Understanding the functions of dopamine (DA) requires the localization of all its major sites of action and hence, the identification of cellular processes that express receptors for DA. This is particularly true when considering that DA can signal neurons via unconventional forms of neurotransmission that are not constrained by synapses. We propose to utilize immunocytochemistry, electron microscopy, and quantitative stereological image analysis to address issues of DA receptor localization in the striatum of rats and non-human primates. We propose the following: (1) To qualify the distinguishing ultrastructural characteristics (dimensions, morphological features, and synaptic associations) of cellular processes immunoreactive for DA D1 and D2 receptors in the rat, in order to thoroughly document normal ultrastructure and to provide baseline information for subsequent species and lesion comparison. We hypothesize that the localization of D2 receptors will suggest a greater degree of presynaptic and non-synaptic actions of DA via this receptor subtype. (2) To determine how the ultrastructural characteristics of cellular processes immunoreactive for DA receptors are distinct in the monkey compared to the rat. We hypothesize that comparable synaptic and non-synaptic actions of DA in the two species will be reflected in similar morphology and synaptic relationships of the cellular processes expressing DA receptors. (3) To utilize a dual labeling immunocytochemical strategy to examine the co-distribution of DA D1 and D2 receptors with glutamate NMDA and AMPA receptors. Based on previous physiological data, we hypothesize that the D1 receptor will preferentially co-localize with the NMDA receptor, while the D2 receptor will be non-selectively distributed with both NMDA and AMPA receptors. (4) To examine rats with extensive unilateral lesions of the nigrostriatal DA pathway in order to determine how the distribution and morphology of D1- or D2 - immunoreactive processes is altered. We hypothesize that changes in the distribution and/or expression of DA receptors will reflect a greater degree of non-synaptic transmission and will be detectable as alterations in receptor-expressing cellular elements and their synaptic relationships. A thorough and unbiased quantitative measurement of DA receptor distribution is essential for statistically meaningful analyses of these issues and interpretation of their implications basic DA function and pathology of the basal ganglia.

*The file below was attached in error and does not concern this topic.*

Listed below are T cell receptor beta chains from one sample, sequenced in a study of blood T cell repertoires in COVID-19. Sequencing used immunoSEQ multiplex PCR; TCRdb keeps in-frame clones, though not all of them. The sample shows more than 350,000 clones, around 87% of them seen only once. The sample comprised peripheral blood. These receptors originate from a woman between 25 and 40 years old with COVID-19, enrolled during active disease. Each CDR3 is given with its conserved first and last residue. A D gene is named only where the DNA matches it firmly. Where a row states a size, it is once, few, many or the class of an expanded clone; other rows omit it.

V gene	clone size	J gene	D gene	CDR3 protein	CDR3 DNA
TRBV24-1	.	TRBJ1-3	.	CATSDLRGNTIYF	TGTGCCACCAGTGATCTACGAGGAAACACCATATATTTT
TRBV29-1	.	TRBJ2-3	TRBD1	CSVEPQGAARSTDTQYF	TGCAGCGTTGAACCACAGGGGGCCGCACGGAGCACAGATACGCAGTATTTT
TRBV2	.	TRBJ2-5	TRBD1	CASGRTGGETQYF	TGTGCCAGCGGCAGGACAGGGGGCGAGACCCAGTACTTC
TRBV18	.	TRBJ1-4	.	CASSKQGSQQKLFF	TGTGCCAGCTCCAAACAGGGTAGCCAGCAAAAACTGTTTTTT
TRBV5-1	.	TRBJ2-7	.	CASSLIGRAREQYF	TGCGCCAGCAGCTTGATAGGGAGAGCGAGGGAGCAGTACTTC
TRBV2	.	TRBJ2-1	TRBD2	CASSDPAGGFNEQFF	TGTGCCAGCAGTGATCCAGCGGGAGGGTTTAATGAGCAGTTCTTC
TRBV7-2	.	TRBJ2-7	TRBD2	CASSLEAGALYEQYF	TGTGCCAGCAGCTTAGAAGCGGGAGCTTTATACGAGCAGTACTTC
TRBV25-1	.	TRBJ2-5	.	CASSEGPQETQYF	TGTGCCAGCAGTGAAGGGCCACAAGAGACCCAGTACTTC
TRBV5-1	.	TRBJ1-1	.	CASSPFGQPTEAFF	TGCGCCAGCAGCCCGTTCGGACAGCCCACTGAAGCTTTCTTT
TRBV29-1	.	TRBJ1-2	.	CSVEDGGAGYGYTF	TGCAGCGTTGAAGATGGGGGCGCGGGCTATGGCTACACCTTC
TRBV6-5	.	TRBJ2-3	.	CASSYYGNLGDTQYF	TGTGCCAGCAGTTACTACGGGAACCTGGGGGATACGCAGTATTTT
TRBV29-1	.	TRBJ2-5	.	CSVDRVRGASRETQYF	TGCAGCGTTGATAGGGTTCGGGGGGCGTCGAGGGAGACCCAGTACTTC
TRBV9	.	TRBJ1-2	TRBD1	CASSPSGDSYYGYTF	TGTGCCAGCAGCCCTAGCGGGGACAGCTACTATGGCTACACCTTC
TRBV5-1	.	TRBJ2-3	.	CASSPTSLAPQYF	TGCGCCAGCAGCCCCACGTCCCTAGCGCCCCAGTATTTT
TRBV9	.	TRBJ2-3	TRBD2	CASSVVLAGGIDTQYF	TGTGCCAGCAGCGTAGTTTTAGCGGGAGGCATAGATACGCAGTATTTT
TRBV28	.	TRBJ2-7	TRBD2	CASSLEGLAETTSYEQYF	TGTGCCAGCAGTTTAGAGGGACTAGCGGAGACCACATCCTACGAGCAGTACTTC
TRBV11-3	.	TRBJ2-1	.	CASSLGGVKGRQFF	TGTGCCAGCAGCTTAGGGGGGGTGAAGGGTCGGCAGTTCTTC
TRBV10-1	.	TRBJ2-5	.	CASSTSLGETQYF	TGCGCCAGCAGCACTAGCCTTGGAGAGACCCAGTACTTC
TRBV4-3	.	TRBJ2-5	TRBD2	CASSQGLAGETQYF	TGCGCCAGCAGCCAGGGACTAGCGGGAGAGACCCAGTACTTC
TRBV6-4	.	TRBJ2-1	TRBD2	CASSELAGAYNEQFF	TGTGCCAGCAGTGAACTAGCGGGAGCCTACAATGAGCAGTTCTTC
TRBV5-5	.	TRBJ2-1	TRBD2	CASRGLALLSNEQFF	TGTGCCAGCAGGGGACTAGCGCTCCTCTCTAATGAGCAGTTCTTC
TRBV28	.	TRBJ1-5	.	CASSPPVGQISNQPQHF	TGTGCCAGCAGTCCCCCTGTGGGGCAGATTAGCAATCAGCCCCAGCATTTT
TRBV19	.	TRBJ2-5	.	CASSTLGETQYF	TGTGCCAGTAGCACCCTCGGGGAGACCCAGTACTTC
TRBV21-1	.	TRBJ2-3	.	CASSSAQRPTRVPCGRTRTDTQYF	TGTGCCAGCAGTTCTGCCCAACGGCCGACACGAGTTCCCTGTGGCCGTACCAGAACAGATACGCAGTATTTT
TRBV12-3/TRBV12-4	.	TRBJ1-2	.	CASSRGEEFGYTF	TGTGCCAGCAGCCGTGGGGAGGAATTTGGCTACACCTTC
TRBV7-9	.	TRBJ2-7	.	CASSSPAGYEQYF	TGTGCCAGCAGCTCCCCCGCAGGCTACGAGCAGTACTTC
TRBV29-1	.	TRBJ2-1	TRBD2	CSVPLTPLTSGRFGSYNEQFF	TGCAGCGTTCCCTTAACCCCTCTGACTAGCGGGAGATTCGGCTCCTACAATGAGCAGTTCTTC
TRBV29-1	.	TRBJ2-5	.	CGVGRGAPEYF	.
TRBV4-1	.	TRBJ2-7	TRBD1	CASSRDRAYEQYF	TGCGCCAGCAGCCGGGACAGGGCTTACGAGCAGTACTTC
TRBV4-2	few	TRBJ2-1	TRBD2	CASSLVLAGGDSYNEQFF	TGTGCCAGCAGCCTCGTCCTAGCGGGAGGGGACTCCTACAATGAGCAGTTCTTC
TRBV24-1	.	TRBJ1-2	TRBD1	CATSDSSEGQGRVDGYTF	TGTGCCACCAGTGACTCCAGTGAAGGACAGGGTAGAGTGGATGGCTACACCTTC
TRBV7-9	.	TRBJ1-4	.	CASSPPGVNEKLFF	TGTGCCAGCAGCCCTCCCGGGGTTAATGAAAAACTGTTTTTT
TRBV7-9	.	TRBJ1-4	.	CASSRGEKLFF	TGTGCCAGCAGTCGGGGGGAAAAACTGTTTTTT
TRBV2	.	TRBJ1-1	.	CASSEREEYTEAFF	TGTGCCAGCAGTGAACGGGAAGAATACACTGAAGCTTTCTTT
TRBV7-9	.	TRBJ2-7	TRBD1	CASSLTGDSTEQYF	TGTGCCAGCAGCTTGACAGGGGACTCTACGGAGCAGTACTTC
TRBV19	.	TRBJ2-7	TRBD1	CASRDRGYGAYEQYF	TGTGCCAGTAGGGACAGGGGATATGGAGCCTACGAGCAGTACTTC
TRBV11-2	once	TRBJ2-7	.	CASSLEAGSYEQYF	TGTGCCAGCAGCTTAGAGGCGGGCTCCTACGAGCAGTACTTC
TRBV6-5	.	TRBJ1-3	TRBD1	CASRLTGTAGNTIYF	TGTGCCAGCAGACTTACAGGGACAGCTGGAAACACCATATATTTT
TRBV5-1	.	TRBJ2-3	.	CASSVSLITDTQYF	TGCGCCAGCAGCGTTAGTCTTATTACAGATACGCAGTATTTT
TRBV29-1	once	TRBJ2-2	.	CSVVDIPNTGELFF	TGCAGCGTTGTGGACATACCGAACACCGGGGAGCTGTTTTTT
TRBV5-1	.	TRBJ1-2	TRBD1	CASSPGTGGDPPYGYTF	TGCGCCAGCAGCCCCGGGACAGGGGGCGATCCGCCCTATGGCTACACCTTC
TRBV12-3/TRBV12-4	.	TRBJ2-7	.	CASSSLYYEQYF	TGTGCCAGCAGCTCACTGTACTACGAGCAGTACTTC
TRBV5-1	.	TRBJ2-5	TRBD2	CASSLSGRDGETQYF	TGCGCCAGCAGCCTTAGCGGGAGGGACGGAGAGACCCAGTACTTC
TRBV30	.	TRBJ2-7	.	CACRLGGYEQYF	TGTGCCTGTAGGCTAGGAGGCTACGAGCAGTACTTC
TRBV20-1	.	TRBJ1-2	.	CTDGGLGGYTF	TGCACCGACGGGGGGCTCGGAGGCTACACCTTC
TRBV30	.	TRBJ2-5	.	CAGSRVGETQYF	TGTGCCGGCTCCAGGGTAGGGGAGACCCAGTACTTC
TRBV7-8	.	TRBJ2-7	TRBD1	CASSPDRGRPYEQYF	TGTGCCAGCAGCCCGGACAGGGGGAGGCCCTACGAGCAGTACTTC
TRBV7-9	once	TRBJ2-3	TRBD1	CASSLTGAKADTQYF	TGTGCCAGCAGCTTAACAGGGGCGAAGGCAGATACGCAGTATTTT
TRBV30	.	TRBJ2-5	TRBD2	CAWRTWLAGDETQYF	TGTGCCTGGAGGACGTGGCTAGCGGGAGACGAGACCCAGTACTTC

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Jaumotte, Juliann D; Wyrostek, Stephanie L; Zigmond, Michael J (2016) Protection of cultured dopamine neurons from MPP(+) requires a combination of neurotrophic factors. Eur J Neurosci 44:1691-9
Ayadi, Amina El; Zigmond, Michael J; Smith, Amanda D (2016) IGF-1 protects dopamine neurons against oxidative stress: association with changes in phosphokinases. Exp Brain Res 234:1863-1873
Napier, T Celeste; Corvol, Jean-Christophe; Grace, Anthony A et al. (2015) Linking neuroscience with modern concepts of impulse control disorders in Parkinson's disease. Mov Disord 30:141-9
Zigmond, Michael J; Smeyne, Richard J (2014) Exercise: is it a neuroprotective and if so, how does it work? Parkinsonism Relat Disord 20 Suppl 1:S123-7
Jaumotte, Juliann D; Zigmond, Michael J (2014) Comparison of GDF5 and GDNF as neuroprotective factors for postnatal dopamine neurons in ventral mesencephalic cultures. J Neurosci Res 92:1425-33
Ahrens, Allison M; Nobile, Cameron W; Page, Lindsay E et al. (2013) Individual differences in the conditioned and unconditioned rat 50-kHz ultrasonic vocalizations elicited by repeated amphetamine exposure. Psychopharmacology (Berl) 229:687-700
Zigmond, Michael J; Cameron, Judy L; Hoffer, Barry J et al. (2012) Neurorestoration by physical exercise: moving forward. Parkinsonism Relat Disord 18 Suppl 1:S147-50
Cohen, Ann D; Zigmond, Michael J; Smith, Amanda D (2011) Effects of intrastriatal GDNF on the response of dopamine neurons to 6-hydroxydopamine: time course of protection and neurorestoration. Brain Res 1370:80-8
El Ayadi, Amina; Zigmond, Michael J (2011) Low concentrations of methamphetamine can protect dopaminergic cells against a larger oxidative stress injury: mechanistic study. PLoS One 6:e24722
Allen, Erika; Carlson, Kirsten M; Zigmond, Michael J et al. (2011) L-DOPA reverses motor deficits associated with normal aging in mice. Neurosci Lett 489:1-4

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